pinocytosis


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pinocytosis

 [pin″o-si-to´sis]
a mechanism by which cells ingest extracellular fluid and its contents; it involves the formation of invaginations by the cell membrane, which close and break off to form fluid-filled vacuoles in the cytoplasm (see accompanying illustration). adj., adj pinocytot´ic.
Mechanism of pinocytosis. Tiny droplets of fluid are trapped by the folds of the plasma membrane and engulfed as fluid-filled vesicles into the cytoplasm.

pin·o·cy·to·sis

(pin'ō-sī-tō'sis, pī'nō-),
The cellular process of actively engulfing liquid, a phenomenon in which minute incuppings or invaginations are formed in the surface of the cell membrane and close to form fluid-filled vesicles; it resembles phagocytosis.
[pinocyte + G. -osis, condition]

pinocytosis

/pino·cy·to·sis/ (pi″nah-si-to´sis) a mechanism by which cells ingest extracellular fluid and its contents; it involves the formation of invaginations by the cell membrane, which close and break off to form fluid-filled vacuoles in the cytoplasm.pinocytot´ic
Enlarge picture
Pinocytosis of small fluid droplets.

pinocytosis

(pĭn′ə-sĭ-tō′sĭs, -sī-, pī′nə-)
n.
Introduction of fluids into a cell by invagination of the cell membrane, followed by formation of vesicles within the cells.

pin′o·cy·tot′ic (-tŏt′ĭk) adj.

pinocytosis

[pī′nōsītō′sis]
Etymology: Gk, pinein + kytos + osis, condition
the process by which extracellular fluid is taken into a cell. The plasma membrane develops a saccular indentation filled with extracellular fluid and then pinches off the indentation, forming a vesicle or vacuole of fluid within the cell.

pin·o·cy·to·sis

(pin'ō-sī-tō'sis)
The cellular process of actively engulfing liquid, a phenomenon in which minute incuppings or invaginations are formed in the surface of the cell membrane and close to form fluid-filled vesicles; it resembles phagocytosis.
[pinocyte + G. -osis, condition]
Enlarge picture
PINOCYTOSIS AND EXOCYTOSIS: (Top) Pinocytosis; (Bottom) Exocytosis
Enlarge picture
PINOCYTOSIS AND EXOCYTOSIS

pinocytosis

(pin″ŏ-sĭ-tō′sĭs, pīn″, -sī″) [ pinocyte + -osis]
The process by which cells absorb or ingest nutrients and fluid. An invaginating portion of the cell membrane encircles the nutrient, enclosing it in a membrane-bound sac. The contents of the sac are then digested.
See: illustrationillustration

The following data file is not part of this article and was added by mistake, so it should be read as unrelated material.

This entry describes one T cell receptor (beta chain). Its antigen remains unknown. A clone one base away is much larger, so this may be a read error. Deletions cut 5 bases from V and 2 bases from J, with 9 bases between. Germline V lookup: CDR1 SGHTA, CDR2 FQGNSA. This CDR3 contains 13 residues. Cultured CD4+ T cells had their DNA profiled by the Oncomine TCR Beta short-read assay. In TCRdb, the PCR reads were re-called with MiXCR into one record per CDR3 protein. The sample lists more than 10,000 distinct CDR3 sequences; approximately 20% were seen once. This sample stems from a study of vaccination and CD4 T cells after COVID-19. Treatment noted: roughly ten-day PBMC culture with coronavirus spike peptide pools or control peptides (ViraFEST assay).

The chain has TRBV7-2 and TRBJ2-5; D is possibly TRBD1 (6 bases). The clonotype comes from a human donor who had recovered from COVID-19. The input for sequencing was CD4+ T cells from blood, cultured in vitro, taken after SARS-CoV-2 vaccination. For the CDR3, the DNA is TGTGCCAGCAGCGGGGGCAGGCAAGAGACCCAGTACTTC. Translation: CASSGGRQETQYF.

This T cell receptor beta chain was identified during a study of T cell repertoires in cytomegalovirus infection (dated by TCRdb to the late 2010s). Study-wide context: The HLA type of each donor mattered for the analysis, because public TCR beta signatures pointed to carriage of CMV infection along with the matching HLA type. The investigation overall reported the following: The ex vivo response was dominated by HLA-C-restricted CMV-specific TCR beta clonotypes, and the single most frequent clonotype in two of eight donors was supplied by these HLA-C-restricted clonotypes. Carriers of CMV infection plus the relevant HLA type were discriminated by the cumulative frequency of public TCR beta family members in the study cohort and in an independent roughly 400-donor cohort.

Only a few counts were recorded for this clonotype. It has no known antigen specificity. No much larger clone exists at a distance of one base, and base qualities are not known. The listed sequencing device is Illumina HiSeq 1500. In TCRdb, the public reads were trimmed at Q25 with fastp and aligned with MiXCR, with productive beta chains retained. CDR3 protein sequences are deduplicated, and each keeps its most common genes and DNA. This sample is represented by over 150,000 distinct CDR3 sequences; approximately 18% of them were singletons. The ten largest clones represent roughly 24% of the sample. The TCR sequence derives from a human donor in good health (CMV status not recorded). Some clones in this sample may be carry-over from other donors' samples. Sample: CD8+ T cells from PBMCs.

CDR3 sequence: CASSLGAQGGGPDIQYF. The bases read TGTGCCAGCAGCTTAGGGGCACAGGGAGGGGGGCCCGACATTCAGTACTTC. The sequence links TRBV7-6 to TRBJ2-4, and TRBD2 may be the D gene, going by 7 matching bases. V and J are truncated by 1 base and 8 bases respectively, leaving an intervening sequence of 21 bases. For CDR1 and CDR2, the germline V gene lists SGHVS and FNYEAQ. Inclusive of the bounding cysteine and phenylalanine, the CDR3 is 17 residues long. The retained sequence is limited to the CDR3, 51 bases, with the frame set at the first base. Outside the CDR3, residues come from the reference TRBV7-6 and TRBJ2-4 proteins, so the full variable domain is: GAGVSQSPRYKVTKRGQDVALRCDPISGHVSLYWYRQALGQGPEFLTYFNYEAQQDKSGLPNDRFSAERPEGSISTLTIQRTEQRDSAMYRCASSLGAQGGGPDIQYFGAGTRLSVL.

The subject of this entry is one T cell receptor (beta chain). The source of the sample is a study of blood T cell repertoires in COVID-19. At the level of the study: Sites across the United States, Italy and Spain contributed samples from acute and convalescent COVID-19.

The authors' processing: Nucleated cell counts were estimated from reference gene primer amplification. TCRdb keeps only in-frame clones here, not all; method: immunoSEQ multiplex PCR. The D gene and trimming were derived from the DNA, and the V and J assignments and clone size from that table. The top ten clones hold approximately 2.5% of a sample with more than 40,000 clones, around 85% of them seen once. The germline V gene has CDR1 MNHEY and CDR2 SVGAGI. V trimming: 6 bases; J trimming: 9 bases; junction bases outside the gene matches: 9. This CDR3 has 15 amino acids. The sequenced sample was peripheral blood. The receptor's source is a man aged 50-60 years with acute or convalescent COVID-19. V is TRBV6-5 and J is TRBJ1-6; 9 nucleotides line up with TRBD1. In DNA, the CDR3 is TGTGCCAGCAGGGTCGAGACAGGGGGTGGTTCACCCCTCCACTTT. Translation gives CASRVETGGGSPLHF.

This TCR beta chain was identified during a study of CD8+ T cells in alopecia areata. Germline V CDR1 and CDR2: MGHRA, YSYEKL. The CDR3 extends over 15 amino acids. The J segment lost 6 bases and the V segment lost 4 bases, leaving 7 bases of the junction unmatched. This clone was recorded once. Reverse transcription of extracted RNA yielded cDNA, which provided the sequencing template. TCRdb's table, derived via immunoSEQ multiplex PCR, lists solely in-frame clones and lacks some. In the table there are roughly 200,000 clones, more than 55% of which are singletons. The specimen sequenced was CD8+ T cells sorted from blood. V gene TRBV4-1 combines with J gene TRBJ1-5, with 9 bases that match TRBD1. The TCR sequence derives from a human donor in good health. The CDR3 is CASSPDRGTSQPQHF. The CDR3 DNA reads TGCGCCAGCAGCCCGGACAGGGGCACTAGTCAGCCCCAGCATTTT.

pinocytosis

The process in which cells engulf fluid to form tiny clear spherical containers (vacuoles) which then move through the cell cytoplasm, sometimes acting as scavenging vehicles to be discarded through another part of the cell membrane. Extracellular fluid with dissolved molecules may be moved intracellularly by pinocytosis.

pinocytosis

or

micropinocytosis

(‘cell-drinking’) the active engulfing of very small particles or liquids by cells; a form of ENDOCYTOSIS. The particles become surrounded by the cell membrane on all sides, which eventually forms a channel from which vesicles are pinched off and move within the PROTOPLASM before their contents can be transferred into the cell proper.

pin·o·cy·to·sis

(pin'ō-sī-tō'sis)
The cellular process of actively engulfing liquid, a phenomenon in which minute incuppings or invaginations are formed in the surface of the cell membrane and close to form fluid-filled vesicles.
[pinocyte + G. -osis, condition]

pinocytosis (pī´nōsītō´sis),

pinocytosis

a mechanism by which cells ingest extracellular fluid and its contents; it involves the formation of invaginations by the cell membrane, which close and break off to form fluid-filled vacuoles in the cytoplasm.
Enlarge picture
Mechanism of pinocytosis. By permission from Guyton R, Hall JE, Textbook of Medical Physiology, Saunders, 2000
References in periodicals archive ?
Botulinum toxins are taken up by nerve cells through pinocytosis and mediate their action by binding to neuromuscular junctions and preventing acetylcholine release leading to muscular paralysis (16).
Although milk proteins can be absorbed by mucosal cells of the gut in the early neonatal period by pinocytosis, this absorption decreases greatly beyond the neonatal period, owing to maturation of the intestinal cells (2).
Due to its small molecular size, cadmium-MT, in contrast to the cadmium-albumin complex, is efficiently filtered through the glomerular membrane and reabsorbed by renal tubular cells through pinocytosis.
Regulation of pinocytosis in murine macrophages by colony-stimulating factors and other agents.